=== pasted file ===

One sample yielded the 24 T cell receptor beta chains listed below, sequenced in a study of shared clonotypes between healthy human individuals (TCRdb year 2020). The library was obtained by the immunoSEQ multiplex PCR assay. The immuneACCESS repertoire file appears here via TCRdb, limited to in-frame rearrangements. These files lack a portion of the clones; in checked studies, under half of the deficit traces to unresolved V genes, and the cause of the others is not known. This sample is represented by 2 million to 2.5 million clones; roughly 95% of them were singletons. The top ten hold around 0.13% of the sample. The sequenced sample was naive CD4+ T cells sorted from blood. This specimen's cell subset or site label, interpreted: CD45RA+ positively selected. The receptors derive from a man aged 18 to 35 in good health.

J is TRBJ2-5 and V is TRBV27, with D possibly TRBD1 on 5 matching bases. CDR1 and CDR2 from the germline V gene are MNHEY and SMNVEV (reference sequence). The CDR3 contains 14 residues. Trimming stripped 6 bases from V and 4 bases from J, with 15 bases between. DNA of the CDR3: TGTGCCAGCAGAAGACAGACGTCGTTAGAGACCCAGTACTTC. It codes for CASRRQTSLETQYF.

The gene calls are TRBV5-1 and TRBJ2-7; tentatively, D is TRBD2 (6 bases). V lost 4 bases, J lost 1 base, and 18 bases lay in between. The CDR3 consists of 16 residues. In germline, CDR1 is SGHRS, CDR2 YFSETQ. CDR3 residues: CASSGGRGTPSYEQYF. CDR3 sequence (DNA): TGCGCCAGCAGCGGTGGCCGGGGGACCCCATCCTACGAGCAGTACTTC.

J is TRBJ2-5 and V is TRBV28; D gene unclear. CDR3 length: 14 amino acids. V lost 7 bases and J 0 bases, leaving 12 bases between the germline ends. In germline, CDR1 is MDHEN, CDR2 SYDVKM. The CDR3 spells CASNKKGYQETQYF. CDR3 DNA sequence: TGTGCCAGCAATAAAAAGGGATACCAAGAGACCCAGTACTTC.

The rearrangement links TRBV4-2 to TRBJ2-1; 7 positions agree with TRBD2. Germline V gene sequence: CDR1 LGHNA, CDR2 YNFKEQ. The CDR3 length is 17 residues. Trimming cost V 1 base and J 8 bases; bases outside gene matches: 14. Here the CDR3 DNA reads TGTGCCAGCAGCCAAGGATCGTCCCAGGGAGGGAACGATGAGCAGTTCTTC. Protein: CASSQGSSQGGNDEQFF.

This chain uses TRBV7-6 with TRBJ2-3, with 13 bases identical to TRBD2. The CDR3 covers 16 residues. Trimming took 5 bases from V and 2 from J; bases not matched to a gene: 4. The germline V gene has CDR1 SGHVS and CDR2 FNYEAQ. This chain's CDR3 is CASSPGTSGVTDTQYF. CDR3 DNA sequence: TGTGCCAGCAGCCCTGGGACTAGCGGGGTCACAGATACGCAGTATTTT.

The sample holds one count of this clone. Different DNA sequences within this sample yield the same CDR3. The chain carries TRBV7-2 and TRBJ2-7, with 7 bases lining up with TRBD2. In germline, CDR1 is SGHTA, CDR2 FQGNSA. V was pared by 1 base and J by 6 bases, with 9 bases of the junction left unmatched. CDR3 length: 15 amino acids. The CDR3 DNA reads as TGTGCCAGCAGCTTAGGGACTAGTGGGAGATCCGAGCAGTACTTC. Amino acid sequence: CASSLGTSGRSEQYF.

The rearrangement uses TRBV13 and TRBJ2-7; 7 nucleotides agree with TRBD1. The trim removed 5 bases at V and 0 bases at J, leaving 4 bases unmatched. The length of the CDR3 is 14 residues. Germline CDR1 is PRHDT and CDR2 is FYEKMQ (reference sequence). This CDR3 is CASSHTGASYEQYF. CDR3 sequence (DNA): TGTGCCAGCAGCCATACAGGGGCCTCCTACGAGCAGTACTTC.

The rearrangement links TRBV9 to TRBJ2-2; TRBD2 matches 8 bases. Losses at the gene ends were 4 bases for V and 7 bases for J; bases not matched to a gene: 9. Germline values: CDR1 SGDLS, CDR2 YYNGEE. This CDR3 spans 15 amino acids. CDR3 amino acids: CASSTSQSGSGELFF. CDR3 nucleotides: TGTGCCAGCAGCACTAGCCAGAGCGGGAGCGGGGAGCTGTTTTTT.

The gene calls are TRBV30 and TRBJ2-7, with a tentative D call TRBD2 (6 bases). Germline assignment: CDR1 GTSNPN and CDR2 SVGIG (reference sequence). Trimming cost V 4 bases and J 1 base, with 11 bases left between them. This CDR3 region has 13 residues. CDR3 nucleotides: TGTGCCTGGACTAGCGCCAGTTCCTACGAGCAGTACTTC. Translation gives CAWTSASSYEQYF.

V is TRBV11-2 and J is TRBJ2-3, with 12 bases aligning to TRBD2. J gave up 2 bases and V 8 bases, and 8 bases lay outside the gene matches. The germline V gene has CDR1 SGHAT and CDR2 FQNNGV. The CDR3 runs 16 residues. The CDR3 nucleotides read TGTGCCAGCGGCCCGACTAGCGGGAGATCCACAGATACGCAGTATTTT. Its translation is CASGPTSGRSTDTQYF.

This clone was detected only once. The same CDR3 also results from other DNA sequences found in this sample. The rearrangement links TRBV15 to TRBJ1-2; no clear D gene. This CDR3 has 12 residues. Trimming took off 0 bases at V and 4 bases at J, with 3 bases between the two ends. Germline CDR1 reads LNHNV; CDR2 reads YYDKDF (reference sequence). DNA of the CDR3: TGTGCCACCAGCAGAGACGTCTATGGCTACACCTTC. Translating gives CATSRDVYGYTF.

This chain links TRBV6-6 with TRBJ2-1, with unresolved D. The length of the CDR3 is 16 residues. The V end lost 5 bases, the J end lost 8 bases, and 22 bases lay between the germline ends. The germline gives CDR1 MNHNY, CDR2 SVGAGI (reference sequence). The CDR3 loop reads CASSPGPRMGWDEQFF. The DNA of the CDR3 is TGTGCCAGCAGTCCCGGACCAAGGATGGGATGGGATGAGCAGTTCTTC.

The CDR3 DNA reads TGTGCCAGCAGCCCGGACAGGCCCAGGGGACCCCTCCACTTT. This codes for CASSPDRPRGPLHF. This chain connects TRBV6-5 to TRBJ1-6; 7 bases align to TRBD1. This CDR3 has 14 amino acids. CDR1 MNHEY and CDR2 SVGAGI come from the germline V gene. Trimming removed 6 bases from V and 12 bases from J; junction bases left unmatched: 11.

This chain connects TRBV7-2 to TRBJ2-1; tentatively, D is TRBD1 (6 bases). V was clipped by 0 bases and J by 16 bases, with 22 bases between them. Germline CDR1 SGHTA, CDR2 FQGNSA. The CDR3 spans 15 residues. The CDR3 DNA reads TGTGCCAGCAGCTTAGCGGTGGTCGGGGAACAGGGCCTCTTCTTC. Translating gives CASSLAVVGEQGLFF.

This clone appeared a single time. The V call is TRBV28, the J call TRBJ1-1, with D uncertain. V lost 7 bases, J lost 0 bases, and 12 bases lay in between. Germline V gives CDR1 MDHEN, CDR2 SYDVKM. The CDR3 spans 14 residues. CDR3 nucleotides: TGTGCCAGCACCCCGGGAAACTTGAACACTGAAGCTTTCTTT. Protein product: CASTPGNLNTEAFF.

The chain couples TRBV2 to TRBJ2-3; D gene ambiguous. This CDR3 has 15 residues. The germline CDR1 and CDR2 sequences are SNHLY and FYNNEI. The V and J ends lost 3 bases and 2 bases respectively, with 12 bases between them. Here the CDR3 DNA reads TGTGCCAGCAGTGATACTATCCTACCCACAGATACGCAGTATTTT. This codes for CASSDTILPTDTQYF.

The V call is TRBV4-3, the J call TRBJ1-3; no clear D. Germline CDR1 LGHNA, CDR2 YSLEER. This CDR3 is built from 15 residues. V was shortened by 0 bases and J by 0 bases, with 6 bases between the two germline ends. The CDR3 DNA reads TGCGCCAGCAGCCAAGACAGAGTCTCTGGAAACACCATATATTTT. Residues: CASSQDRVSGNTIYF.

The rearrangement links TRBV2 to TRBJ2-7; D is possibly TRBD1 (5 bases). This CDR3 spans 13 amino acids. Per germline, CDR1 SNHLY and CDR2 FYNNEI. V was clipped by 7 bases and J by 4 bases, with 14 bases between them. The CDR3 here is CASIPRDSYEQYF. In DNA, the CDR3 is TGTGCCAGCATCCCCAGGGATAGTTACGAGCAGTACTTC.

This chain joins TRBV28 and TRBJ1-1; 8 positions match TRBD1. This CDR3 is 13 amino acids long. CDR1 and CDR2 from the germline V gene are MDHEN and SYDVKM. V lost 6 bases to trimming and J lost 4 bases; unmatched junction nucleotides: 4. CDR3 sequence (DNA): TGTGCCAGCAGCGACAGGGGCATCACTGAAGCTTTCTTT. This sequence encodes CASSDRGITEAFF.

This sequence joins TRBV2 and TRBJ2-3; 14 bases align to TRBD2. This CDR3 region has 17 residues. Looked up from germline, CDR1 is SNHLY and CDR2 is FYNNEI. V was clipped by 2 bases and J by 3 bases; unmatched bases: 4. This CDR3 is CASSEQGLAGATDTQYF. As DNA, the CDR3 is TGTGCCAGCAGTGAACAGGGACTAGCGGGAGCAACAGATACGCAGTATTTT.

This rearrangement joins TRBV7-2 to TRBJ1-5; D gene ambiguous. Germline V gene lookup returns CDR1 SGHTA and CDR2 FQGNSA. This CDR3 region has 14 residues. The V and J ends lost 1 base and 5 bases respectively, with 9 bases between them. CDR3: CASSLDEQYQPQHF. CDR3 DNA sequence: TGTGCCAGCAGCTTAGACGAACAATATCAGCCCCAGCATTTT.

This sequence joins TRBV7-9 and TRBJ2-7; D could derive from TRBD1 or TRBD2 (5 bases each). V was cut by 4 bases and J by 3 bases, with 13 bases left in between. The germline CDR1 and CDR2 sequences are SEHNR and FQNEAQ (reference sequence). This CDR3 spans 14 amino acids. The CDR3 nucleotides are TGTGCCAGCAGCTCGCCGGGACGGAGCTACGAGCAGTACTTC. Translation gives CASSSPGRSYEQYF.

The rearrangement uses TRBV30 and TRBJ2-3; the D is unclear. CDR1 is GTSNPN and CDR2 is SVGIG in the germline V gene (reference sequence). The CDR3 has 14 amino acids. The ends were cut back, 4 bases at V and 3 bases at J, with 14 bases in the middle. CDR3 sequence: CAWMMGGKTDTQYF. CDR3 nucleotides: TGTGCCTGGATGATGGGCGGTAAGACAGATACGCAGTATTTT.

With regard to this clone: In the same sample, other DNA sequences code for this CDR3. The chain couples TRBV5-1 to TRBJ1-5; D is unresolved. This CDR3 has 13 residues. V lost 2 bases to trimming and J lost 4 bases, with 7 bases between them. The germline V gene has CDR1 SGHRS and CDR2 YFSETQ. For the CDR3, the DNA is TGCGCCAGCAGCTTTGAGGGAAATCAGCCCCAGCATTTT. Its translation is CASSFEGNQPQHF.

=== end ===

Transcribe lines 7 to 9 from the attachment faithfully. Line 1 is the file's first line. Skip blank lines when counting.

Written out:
The sample holds one count of this clone. Different DNA sequences within this sample yield the same CDR3. The chain carries TRBV7-2 and TRBJ2-7, with 7 bases lining up with TRBD2. In germline, CDR1 is SGHTA, CDR2 FQGNSA. V was pared by 1 base and J by 6 bases, with 9 bases of the junction left unmatched. CDR3 length: 15 amino acids. The CDR3 DNA reads as TGTGCCAGCAGCTTAGGGACTAGTGGGAGATCCGAGCAGTACTTC. Amino acid sequence: CASSLGTSGRSEQYF.

The rearrangement uses TRBV13 and TRBJ2-7; 7 nucleotides agree with TRBD1. The trim removed 5 bases at V and 0 bases at J, leaving 4 bases unmatched. The length of the CDR3 is 14 residues. Germline CDR1 is PRHDT and CDR2 is FYEKMQ (reference sequence). This CDR3 is CASSHTGASYEQYF. CDR3 sequence (DNA): TGTGCCAGCAGCCATACAGGGGCCTCCTACGAGCAGTACTTC.

The rearrangement links TRBV9 to TRBJ2-2; TRBD2 matches 8 bases. Losses at the gene ends were 4 bases for V and 7 bases for J; bases not matched to a gene: 9. Germline values: CDR1 SGDLS, CDR2 YYNGEE. This CDR3 spans 15 amino acids. CDR3 amino acids: CASSTSQSGSGELFF. CDR3 nucleotides: TGTGCCAGCAGCACTAGCCAGAGCGGGAGCGGGGAGCTGTTTTTT.